EDGE Magazine recently released a list of the "best" consoles from the past twenty years. We definitely did not agree with their order of the consoles. The list did give us inspiration for our own article. "Hey, let's just take EDGE's idea and do it SuperPhillip Central-style!" That's exactly what we did. Many gaming platforms, both handheld and home, have been released in the past twenty years. Our list does its best to encompass our favorites and give our rationale as to why we have placed them where we have. From 1993 to 2013, here are our picks for the greatest gaming platforms to have released during that time. What are your favorites?
The Dreamcast was an innovator in the online field, including a modem that was built into the system and allowing online play. One of the greatest titles available to play through the internet with friends was the fantastic Phantasy Star Online. The Dreamcast had a bounty of other brilliant titles, including the game that made cel-shading popular, Jet Grind Radio, Sonic Adventure 1 and 2, Skies of Arcadia, Power Stone 1 and 2, Crazy Taxi, Soulcalibur, Samba de Amigo, Shenmue, and many more. The Dreamcast was when Sega's internal studios seemingly could do no wrong. A system that was truly ahead of its time, Sega's swan song console, the Dreamcast, kicks off our countdown.
9) Xbox 360
Microsoft's second attempt at taking marketshare from Sony was their Xbox 360. However, there are several things that hold the Xbox 360 from greatness. For one, the initial systems were all prone to overheating, leading to the infamous Red Ring of Death fiasco. Next, Microsoft's first-party studios do not hold a candle to those of its competitors. Third, while competitors had free online play, the Xbox 360 held online multiplayer behind a paywall, and you were still bombarded with ads. That said, the Xbox 360 pioneered achievements, brought forth the best online experience available on home consoles (though, as stated, for a price), and was a third-party paradise. While the Xbox 360 started off well with exclusives (games like Rare's output, Halo 3, Tales of Vesperia, Lost Odyssey, etc., Microsoft seemingly abandoned their target market with the appearance of Kinect, throwing scraps to the user base that made the Xbox 360 so successful. You can sort of see why we're not amazingly keen on the Xbox One yet, can't you?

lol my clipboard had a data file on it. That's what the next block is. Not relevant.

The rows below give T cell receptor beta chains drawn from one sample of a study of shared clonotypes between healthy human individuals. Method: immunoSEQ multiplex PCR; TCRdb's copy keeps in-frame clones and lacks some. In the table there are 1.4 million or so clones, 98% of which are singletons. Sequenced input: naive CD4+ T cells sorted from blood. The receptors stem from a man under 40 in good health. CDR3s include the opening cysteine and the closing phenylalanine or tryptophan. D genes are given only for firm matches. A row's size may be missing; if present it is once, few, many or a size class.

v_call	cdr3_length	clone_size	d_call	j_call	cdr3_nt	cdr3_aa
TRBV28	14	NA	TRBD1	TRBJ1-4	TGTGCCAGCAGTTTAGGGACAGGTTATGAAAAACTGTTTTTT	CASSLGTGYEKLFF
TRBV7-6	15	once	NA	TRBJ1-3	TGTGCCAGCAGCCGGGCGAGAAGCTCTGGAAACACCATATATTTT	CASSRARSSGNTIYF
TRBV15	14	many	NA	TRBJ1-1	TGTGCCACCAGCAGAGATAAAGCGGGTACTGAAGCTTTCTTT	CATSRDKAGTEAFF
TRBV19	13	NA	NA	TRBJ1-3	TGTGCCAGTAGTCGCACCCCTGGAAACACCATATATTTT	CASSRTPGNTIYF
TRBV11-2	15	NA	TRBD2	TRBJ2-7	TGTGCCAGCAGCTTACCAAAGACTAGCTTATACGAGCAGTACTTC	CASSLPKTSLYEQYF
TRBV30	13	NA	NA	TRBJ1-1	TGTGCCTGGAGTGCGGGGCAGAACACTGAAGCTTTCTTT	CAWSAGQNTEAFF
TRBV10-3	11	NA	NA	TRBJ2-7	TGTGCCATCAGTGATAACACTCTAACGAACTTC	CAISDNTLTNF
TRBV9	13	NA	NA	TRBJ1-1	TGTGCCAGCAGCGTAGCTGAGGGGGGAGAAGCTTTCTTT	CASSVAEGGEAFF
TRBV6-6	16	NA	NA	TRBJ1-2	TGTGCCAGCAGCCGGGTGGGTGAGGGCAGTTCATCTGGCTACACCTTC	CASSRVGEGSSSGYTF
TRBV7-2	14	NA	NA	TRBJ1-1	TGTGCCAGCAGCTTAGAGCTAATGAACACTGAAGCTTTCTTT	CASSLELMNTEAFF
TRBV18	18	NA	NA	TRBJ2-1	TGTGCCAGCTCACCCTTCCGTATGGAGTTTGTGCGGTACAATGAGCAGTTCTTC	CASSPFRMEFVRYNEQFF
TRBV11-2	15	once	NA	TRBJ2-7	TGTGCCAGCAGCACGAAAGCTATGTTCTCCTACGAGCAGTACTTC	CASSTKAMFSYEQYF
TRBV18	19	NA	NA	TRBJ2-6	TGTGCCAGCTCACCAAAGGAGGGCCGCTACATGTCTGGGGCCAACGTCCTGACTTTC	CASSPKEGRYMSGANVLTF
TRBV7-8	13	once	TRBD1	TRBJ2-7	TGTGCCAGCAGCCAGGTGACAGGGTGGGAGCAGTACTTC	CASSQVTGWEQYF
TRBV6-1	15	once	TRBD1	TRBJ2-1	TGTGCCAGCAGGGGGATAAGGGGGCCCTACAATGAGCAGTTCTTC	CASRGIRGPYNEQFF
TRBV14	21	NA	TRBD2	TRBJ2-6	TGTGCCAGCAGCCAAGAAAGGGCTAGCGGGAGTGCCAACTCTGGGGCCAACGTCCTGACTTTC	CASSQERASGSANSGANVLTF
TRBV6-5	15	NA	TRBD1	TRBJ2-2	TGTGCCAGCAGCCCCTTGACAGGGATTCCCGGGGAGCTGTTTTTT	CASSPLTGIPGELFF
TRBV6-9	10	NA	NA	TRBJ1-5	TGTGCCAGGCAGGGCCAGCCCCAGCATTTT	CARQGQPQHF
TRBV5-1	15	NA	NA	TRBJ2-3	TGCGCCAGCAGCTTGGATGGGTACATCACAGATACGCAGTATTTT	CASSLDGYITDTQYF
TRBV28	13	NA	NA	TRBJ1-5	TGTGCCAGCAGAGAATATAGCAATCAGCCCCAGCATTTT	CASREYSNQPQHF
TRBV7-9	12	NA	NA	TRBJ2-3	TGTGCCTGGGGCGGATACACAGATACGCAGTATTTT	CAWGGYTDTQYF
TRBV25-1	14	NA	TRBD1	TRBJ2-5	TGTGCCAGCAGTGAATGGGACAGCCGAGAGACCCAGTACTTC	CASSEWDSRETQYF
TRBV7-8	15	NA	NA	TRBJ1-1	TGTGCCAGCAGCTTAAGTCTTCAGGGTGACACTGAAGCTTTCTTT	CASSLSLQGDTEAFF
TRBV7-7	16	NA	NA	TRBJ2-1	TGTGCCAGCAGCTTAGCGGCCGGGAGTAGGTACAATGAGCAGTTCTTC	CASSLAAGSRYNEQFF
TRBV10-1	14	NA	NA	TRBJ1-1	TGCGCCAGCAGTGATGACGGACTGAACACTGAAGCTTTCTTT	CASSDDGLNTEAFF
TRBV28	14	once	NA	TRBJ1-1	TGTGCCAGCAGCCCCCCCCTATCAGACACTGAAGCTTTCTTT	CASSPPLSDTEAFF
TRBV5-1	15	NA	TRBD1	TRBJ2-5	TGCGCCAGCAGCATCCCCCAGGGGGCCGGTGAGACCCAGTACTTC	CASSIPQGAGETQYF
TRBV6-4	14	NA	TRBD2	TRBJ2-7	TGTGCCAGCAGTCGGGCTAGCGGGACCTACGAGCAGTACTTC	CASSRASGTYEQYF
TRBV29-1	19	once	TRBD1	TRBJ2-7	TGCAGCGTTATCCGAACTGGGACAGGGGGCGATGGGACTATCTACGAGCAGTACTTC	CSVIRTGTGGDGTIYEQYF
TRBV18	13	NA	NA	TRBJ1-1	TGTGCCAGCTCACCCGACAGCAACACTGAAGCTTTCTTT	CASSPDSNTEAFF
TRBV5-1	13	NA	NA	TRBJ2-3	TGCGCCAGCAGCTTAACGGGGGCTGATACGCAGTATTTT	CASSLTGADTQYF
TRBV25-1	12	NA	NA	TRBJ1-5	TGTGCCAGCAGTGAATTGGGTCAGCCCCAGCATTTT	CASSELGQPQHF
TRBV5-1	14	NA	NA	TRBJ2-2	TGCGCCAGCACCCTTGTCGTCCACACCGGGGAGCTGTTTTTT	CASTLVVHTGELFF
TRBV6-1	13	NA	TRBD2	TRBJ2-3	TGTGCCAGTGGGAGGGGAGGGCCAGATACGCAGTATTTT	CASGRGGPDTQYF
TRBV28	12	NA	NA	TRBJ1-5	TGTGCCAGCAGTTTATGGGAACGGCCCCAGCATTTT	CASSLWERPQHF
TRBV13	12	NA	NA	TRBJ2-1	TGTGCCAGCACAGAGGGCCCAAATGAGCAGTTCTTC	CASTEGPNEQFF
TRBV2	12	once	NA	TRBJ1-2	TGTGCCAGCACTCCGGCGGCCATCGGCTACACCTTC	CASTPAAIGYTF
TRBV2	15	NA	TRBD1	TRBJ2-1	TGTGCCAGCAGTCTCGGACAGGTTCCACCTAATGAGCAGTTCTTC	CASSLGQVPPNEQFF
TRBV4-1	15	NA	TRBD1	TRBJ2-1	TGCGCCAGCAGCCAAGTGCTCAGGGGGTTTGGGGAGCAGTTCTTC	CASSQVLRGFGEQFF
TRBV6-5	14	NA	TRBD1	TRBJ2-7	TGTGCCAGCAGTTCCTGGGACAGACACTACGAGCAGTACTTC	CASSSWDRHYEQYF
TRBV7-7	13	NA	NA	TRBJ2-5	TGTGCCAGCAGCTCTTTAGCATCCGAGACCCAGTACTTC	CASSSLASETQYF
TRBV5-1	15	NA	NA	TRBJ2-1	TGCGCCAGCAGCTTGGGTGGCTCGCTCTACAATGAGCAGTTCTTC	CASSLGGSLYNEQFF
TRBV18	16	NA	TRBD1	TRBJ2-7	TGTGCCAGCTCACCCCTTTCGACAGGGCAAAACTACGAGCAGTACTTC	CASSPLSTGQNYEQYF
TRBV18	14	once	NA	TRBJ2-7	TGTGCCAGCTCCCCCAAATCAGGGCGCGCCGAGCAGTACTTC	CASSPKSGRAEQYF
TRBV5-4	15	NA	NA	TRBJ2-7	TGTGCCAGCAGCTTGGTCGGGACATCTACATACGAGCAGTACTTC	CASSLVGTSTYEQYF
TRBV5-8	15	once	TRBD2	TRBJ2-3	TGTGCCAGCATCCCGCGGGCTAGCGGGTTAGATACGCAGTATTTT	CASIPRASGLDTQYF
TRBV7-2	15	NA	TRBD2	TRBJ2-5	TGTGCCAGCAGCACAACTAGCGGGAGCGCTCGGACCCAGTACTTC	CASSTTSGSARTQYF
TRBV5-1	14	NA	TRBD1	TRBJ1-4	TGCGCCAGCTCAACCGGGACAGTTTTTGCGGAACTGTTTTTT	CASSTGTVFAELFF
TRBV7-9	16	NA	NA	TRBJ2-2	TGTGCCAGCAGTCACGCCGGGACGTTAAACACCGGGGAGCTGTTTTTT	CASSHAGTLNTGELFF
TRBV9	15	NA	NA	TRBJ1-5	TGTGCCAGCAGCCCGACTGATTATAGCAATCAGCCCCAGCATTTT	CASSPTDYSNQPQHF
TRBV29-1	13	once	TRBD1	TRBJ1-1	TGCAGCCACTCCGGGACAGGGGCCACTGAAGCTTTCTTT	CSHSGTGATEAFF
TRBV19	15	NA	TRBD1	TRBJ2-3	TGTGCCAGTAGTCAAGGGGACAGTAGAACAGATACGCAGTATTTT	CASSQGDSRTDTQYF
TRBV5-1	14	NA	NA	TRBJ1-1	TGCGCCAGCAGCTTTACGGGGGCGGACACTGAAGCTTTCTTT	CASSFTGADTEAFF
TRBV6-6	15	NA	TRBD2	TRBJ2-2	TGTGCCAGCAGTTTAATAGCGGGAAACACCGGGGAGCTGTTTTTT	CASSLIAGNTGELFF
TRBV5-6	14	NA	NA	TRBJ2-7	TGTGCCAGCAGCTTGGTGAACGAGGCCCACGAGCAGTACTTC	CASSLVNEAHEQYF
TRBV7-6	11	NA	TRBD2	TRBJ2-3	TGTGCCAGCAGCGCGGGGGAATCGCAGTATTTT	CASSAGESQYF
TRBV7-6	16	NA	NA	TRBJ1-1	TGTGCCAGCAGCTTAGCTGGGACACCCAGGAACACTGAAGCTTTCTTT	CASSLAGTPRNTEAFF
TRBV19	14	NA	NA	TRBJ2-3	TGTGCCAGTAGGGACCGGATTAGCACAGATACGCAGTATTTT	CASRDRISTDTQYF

While obtaining the title of third place in the sixth generation of gaming consoles, coming a few million shy of Microsoft's Xbox, Nintendo's GameCube was still highly profitable for the company. That said, the GameCube was a fantastic little system that actually started out with a grand amount of third-party support, even getting some exclusives from Capcom in the form of many Resident Evil titles and the then-exclusive Capcom Five. It also gained support from Sega who put longtime rival to Mario, Sonic the Hedgehog, on a Nintendo system for the first time ever. Nintendo's output wasn't too shabby. Sure, we don't really care for Super Mario Sunshine (but we do appreciate its willingness to change up the gameplay by a good margin), Nintendo gave us The Legend of Zelda: The Wind Waker, Super Smash Bros. Melee, Metroid Prime 1 and 2, Mario Kart: Double Dash!!, and F-Zero GX. The publisher also delivered new franchises such as Shigeru Miyamoto's Pikmin, Custom Robo, Animal Crossing (for the first time in the West at least), Chibi Robo, and more. The Nintendo GameCube might have been the only sixth generation home console without a dedicated online system, and third-parties might have shied away from the system later in its life, but overall, the system is a remarkable reminder of Nintendo making a system that competed in power with its competition.
Despite being outsold by the Nintendo DS, the PlayStation Portable, Sony's first foray into handheld gaming sold a respectable amount. It's an amount that many platforms would love to reach worldwide. There's a good reason for it selling well, too. It had the games that appealed to many. Well, mostly pirates in the West, but what are you gonna do. Regardless, the PSP had an abundance of titles in many genres, featuring many classic and all-new series. For classics you had Final Fantasy, Ratchet & Clank, Mega Man, Sonic the Hedgehog, Star Ocean, Tactics Ogre, Metal Gear, God of War, Hot Shots Golf, Kingdom Hearts, Ys, and the list goes on. All-new series that either debuted that generation or exclusively on PSP included LittleBigPlanet, Resistance, Patapon, Jeanne D'Arc, Gods Eater, LocoRoco, and the one that made the system do extremely well in Japan, Monster Hunter. Some claim the PSP's lineup is made up of a variety of ports, but as you can see, there's tons of original content, one of the greatest collections of RPGs on any platform in the seventh generation of systems, and games aplenty to play.
6) Nintendo 64
The Nintendo 64 isolated a lot of third-parties from Nintendo due to its continued reliance on expensive cartridges. That notwithstanding, the Nintendo 64, all droughts disregarded, delivered some of the most memorable games of all time. Nintendo and Rare's relationship was never better, and this allowed said droughts to not occur as often. Games like Banjo-Kazooie, GoldenEye 007 (which made it clear that first-person shooters could work somewhere besides PCs), Perfect Dark, Jet Force Gemini, Blast Corps, Conker's Bad Fur Day, Diddy Kong Racing, Donkey Kong 64, among others. The Nintendo 64 was also a local multiplayer fan's dream come true, offering four controller inputs for games like Mario Kart 64, Diddy Kong Racing, Bomberman 64, Mario Golf, Star Fox 64, Super Smash Bros., GoldenEye 007, and a load of other titles. The Nintendo 64 gave us some of our most cherished gaming memories, and it delivered some spectacular titles, showed how 3D gaming should work with iterations of Super Mario and The Legend of Zelda transferring well into three-dimensions splendidly. It was a choice of getting in or getting out, and we definitely were happy to get in with the Nintendo 64.